Uber releases a new diversity report as Arianna Huffington and Eric Holder are reshaping a male-dominated corporate culture.
Uber just released its diversity report, and the Silicon Valley darling is actually doing better than several of its counterparts.
The ride hailing company has been in the hotspot recently, following a blog post by a female former engineer that alleged she was sexually harassed by her manager and punished by Uber when she reported it. Former Attorney General Eric Holder is leading an investigation into the harassment claims. Board member Arianna Huffington has recently been tasked with reforming the allegedly misogynistic corporate culture.
The recently released report—Uber’s first public overview of its workforce—gives more ammunition to critics. Globally, women make up just 36% of Uber employees and hold only about 15% of the engineering jobs, some of the best paid gigs in Silicon Valley. About half of Uber’s U.S. workforce is white, with African-Americans making up 8.8%. Asians comprised about a third of the company’s American employees.
“The best way to demonstrate our commitment to change is through transparency,” said co-founder Travis Kalanick, according to CNBC.
While the statistics underscore how Silicon Valley is dominated by white and Asian males, Uber is actually doing a bit better than several other tech giants. For instance, 52% of Facebook’s workforce is white and only 33% female. Women make up less than a third of Google’s workforce. One of the better performers on the gender front is actually Amazon, where almost 40% of workers are female (This is partly due to women holding almost 45% of lower-paying jobs in the company.)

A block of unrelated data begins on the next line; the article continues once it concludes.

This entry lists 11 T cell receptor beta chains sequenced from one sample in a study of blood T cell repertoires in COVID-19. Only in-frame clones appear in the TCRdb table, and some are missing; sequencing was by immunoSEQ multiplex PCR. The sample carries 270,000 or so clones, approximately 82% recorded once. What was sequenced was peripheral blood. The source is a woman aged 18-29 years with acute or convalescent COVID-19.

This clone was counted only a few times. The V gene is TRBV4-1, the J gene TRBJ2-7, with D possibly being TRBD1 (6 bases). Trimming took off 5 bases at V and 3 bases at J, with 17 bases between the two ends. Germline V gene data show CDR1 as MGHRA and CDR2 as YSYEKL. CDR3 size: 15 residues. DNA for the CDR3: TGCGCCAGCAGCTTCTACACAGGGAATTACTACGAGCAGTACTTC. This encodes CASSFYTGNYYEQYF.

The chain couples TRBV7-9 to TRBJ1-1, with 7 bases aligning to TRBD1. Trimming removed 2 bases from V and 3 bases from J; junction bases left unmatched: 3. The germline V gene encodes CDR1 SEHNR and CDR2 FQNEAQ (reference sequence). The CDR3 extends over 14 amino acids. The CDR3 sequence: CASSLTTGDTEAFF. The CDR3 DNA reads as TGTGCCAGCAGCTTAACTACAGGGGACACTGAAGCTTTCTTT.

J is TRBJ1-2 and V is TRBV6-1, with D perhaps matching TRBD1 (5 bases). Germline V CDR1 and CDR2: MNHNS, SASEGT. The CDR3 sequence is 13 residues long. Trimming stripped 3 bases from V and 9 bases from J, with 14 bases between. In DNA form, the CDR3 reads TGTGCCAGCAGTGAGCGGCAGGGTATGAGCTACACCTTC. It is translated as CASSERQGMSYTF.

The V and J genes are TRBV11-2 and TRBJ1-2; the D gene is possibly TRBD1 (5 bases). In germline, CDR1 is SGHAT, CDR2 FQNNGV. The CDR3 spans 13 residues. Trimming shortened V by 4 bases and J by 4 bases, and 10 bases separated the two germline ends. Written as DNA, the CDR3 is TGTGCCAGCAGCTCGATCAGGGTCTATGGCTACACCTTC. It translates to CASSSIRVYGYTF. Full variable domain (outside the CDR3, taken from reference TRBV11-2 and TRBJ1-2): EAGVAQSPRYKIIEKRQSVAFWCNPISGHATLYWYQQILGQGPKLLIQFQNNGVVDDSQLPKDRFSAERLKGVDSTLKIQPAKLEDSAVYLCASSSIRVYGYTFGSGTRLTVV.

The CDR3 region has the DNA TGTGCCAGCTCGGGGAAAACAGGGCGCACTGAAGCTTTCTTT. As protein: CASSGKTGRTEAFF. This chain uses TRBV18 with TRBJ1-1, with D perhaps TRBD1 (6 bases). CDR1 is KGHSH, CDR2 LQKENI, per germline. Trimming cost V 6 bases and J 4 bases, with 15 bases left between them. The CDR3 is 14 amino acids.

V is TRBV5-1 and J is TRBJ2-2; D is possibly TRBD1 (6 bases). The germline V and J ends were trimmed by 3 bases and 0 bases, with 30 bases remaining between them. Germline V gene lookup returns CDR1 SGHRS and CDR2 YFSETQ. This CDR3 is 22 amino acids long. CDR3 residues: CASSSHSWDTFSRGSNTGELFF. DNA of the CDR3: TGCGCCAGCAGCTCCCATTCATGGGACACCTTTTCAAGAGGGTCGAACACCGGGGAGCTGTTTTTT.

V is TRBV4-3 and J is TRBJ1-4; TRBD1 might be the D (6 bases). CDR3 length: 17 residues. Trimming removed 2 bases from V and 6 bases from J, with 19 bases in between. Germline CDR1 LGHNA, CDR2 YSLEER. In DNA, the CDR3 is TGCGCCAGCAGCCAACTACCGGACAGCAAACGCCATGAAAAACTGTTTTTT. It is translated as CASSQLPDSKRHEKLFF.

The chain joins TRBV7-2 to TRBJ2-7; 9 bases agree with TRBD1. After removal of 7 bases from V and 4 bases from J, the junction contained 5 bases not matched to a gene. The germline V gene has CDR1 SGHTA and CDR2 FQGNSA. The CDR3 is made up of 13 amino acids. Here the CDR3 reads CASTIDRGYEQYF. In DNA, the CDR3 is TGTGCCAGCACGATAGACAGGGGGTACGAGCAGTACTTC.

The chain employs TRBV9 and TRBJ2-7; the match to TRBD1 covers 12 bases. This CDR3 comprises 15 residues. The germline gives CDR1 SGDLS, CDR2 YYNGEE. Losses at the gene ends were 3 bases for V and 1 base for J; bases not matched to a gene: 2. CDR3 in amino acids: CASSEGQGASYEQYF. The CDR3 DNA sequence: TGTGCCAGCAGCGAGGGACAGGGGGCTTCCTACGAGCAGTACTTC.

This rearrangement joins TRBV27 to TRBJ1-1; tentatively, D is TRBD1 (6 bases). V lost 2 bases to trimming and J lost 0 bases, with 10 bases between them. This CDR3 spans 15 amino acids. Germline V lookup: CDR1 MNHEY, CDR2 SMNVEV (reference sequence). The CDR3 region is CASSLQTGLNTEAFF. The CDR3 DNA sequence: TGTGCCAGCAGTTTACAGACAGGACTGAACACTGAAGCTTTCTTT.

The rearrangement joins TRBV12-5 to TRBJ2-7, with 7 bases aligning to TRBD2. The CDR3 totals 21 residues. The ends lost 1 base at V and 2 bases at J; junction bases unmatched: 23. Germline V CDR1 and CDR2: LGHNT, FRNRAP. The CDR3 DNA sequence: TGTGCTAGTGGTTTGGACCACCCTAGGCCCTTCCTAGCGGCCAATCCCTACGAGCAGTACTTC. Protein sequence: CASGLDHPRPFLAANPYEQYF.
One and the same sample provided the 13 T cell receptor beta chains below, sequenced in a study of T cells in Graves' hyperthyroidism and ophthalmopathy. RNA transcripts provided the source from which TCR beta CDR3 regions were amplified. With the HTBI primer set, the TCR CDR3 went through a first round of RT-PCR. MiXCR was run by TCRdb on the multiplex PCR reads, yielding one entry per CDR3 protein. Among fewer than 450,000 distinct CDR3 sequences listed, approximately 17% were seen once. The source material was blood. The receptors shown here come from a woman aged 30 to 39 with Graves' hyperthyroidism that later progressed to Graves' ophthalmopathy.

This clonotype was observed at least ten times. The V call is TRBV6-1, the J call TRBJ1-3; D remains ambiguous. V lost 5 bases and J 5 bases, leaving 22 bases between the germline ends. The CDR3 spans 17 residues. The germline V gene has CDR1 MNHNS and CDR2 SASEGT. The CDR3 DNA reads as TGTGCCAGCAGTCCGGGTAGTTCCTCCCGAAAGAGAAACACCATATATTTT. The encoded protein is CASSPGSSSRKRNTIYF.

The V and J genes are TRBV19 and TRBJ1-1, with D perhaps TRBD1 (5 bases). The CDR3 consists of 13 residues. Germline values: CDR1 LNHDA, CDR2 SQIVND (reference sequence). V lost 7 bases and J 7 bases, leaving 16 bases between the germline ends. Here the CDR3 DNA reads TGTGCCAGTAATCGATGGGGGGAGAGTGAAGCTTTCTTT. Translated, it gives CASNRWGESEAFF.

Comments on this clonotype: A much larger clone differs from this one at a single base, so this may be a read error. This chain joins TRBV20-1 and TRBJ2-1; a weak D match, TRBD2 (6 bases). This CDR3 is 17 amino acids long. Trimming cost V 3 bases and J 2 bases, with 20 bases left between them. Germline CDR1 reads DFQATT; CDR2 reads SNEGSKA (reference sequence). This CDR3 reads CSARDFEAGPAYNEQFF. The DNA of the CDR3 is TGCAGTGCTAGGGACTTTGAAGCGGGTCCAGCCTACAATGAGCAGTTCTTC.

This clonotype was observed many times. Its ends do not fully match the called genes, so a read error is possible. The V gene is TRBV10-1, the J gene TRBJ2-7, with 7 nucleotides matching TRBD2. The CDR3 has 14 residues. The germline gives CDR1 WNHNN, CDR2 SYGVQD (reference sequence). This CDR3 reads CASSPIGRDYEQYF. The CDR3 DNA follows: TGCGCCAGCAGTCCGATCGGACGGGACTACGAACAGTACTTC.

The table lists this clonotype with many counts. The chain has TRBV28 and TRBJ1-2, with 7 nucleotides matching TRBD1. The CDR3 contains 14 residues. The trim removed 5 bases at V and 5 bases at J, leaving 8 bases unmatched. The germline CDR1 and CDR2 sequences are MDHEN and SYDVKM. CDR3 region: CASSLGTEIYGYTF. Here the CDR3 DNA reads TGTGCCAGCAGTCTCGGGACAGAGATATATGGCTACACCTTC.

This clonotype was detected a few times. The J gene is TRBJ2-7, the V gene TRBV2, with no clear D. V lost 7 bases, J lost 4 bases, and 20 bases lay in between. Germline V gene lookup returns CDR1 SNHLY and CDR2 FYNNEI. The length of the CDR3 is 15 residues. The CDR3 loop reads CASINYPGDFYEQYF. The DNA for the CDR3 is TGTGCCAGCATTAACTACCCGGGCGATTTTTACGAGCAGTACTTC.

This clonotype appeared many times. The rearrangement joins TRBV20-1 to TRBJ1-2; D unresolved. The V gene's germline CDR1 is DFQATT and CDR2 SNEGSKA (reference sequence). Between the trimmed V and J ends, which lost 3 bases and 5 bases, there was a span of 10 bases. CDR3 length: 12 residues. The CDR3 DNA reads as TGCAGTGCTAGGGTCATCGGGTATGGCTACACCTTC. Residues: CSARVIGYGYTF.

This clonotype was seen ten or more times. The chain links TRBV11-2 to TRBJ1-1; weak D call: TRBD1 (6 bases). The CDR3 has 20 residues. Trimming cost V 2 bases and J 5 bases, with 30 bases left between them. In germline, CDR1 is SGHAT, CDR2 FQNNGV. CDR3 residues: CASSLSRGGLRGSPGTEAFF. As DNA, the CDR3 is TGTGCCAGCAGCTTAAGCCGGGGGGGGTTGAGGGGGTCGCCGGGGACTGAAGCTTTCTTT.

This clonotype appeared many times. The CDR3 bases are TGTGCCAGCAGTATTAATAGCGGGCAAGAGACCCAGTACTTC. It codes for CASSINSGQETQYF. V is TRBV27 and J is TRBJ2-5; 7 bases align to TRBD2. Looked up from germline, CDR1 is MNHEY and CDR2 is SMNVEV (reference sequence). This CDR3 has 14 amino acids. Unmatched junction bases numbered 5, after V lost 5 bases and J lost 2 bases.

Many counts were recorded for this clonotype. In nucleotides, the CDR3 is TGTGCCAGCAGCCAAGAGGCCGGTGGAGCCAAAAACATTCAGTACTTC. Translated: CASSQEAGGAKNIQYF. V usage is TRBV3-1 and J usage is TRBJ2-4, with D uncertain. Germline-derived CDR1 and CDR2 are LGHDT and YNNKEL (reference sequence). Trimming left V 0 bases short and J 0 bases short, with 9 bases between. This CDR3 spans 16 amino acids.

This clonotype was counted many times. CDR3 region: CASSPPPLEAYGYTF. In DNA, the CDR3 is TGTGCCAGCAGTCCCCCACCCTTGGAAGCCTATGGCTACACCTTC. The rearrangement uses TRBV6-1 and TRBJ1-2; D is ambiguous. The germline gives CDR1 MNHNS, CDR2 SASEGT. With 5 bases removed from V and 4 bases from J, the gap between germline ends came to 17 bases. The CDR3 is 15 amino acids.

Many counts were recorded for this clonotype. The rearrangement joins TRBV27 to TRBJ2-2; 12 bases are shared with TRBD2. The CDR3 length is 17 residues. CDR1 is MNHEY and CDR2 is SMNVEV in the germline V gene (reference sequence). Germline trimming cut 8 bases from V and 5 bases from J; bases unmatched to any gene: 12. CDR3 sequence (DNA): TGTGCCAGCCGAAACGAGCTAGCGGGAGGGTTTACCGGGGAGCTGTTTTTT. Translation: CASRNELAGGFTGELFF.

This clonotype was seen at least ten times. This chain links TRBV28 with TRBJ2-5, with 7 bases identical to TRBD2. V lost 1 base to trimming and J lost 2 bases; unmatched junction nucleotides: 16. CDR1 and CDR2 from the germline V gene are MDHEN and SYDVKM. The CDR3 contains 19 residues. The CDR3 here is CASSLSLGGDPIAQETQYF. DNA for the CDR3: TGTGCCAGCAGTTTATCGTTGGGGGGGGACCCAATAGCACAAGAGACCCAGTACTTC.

Media entrepreneur Huffington has emerged as the public face of Uber’s bid to clean up its machismo-infused culture and has said that she will hold the company’s “feet to the fire.” In the report, Uber also detailed several steps it is taking to reshape its demographics. The company is spending $3 million to help organizations focused on bringing women and underrepresented minorities into the tech world, as well as sending recruiters to higher education institutes where Latino and African Americans make up a larger share of the population.
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